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Spotlight on: Matt Freeman
August 6, 2015

Kiwi Pride – Matt Freeman commits to University of Oklahoma after his second showing at Adidas Nations

With the NBA as his ultimate goal, 6’9″ Kiwi stretch 4 Matt Freeman has committed to the University of Oklahoma as the next step in his journey from Auckland to playing pro basketball. The decision, which Freeman announced today, comes only days after his second appearance at the Adidas Nations tournament where he shot well from the 3 pt line.

Freeman makes a layup at Adidas Nations in Long Beach, CA, August 2015.
Freeman makes a layup at Adidas Nations in Long Beach, CA, August 2015.

The Adidas Championships Tour, organised and coached by Randy Livingston of LivOn Basketball, started in Las Vegas at the Adidas Uprising Championships and culminated in Long Beach where Team Asia Pacific played alongside the very best high school teams from across the USA, China, Africa, South America and Europe.

Signing with Oklahoma is a significant milestone in Freeman’s playing career, which started at an early age. “I was eight years old when I first started playing. I realized at a young age that I was gifted with height, and my Dad got me playing. When I was younger I wasn’t very coordinated, but I was taller than most everyone.”

Freeman’s height is a nice luxury, but the young man has put in a lot of hard work to develop a unique skill set that has helped him become a talented international prospect. Freeman explains, “I train every day. Most days it’s morning and night. In terms of diet, I don’t have a regimented diet, but thanks to my Mum she makes sure I eat well. My goal at the end of the day is to make the NBA, and I know if I don’t get out of bed in the morning other people will. If I want to make the league, I need to sacrifice sleep, and going out with friends to do all the hard training.”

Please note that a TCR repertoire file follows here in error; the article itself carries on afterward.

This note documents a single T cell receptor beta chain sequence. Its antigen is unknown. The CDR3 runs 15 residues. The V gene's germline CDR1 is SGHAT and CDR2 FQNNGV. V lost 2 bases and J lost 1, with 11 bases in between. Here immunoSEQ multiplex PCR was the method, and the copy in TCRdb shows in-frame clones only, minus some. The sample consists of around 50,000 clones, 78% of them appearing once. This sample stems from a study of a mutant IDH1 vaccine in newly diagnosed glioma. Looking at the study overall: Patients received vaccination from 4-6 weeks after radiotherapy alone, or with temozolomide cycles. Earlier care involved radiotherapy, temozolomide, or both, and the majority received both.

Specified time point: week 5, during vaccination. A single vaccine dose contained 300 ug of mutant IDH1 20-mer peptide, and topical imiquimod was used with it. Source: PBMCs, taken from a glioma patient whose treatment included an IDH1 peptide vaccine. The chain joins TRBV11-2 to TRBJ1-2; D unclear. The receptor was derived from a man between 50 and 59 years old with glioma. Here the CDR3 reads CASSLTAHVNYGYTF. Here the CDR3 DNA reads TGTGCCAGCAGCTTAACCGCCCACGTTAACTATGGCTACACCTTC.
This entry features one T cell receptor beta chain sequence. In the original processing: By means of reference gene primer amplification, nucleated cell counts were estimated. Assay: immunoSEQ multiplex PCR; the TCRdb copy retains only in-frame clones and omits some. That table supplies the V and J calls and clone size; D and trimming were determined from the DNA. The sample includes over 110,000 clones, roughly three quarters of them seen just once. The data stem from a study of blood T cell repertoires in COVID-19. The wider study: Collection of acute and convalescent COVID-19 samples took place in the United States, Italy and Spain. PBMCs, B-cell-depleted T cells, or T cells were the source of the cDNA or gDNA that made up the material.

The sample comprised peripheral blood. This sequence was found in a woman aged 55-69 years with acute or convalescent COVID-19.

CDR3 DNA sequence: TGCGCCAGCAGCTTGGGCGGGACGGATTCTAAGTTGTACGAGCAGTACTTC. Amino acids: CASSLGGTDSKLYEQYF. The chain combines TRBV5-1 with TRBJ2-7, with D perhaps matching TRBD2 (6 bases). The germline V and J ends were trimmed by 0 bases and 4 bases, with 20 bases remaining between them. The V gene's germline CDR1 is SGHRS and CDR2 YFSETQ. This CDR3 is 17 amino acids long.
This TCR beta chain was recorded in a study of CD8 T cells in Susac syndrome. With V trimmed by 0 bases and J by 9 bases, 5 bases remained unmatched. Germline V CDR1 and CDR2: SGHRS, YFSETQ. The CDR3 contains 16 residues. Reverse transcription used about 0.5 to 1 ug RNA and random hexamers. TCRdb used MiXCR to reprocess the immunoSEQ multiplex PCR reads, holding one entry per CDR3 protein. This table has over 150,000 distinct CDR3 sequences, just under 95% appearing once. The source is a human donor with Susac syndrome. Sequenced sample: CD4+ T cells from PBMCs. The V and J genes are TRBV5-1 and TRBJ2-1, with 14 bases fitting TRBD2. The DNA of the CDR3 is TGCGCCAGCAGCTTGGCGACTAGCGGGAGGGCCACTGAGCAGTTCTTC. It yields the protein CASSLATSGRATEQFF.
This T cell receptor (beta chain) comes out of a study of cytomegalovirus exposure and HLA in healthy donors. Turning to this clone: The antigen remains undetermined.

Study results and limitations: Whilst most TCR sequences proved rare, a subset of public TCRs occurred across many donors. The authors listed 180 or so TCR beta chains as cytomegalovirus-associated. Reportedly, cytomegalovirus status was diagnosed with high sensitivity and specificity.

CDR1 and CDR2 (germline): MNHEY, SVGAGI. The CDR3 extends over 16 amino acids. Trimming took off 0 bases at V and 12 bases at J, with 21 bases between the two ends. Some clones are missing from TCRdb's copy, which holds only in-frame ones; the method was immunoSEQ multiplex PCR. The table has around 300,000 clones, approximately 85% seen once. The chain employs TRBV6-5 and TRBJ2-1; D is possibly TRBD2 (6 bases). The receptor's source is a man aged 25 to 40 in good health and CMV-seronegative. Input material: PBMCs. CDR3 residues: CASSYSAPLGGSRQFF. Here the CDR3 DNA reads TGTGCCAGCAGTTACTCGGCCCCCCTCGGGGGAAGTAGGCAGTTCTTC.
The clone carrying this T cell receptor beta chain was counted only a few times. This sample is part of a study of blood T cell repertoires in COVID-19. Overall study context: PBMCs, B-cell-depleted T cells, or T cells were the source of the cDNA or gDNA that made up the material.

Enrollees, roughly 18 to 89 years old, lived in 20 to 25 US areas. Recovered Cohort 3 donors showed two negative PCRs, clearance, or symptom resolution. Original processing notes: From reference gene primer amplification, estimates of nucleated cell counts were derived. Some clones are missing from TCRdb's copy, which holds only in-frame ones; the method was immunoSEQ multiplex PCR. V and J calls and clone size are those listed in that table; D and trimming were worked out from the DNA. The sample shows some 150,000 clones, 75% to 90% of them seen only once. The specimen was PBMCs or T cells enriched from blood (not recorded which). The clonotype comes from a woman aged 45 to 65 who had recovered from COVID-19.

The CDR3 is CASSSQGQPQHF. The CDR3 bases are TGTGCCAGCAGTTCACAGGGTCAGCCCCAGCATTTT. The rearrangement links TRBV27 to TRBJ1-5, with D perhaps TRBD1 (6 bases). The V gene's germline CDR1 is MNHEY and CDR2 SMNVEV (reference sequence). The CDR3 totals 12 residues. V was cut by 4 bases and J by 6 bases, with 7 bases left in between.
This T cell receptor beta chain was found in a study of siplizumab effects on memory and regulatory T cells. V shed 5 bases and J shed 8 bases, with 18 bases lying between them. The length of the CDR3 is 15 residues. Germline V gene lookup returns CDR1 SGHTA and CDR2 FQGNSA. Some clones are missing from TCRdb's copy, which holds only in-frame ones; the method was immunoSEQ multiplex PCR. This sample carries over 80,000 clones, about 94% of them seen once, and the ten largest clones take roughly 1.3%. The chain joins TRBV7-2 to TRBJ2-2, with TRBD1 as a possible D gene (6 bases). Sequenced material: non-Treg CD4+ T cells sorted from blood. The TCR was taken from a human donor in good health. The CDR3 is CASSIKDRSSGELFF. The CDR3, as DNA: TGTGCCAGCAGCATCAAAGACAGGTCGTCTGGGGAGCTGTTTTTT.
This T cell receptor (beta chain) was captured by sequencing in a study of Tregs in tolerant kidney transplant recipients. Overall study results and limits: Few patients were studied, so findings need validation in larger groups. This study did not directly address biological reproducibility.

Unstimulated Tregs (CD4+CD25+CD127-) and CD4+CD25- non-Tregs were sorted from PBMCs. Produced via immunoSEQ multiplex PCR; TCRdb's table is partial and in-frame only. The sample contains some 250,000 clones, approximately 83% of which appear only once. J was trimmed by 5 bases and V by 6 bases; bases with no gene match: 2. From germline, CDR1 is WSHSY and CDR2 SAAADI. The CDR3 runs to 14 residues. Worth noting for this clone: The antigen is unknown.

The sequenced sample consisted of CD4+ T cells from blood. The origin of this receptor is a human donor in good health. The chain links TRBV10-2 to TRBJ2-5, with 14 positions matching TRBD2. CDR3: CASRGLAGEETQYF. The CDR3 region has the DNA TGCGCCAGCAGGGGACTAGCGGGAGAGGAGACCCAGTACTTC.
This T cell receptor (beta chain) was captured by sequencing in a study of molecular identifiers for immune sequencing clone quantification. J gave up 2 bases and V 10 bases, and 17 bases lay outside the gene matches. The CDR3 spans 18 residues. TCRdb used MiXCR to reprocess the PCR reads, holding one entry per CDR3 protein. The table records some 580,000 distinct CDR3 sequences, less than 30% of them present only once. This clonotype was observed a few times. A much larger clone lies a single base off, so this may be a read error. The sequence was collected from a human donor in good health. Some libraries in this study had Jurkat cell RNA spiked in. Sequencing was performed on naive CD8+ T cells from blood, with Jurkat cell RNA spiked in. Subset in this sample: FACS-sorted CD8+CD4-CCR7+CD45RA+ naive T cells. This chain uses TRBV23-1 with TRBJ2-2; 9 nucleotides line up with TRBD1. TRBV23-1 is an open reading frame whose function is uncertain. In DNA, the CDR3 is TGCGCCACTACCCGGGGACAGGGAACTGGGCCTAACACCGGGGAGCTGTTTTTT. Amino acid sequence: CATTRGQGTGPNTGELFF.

Freeman also credits his parents, Jonathan and Louise Freeman, as having a major impact on his success to date. “My Mum plays a big role for me. I wouldn’t be here and the man I am today without her. She always has my back. She is always keeping me organized and providing me with the right food and making the right decisions. At the end of the day she is my biggest role model.”

“My Dad provides for all of us. He’s worked hard for my brother and I. He has allowed me to get the opportunities that I’ve been able to get. He’s given me my work ethic.”

In addition to his family, Freeman has learned to soak up knowledge from his coaching mentors during his career thus far as well. “All my coaches have been an influence on me. Just recently I’ve been doing some mentor performance training and that has been a huge help. Everyone that has supported me and influenced me over my basketball career has been huge for me,” Freeman added.

“At Nations last year, I was able to build my relationship with Randy Livingston. It was a big eye opener last year to play on such a big stage to play against such great players. I went in there not realizing what I was up against, I came in quite nervous at the beginning but built my confidence as it went along. This year I was much more prepared.”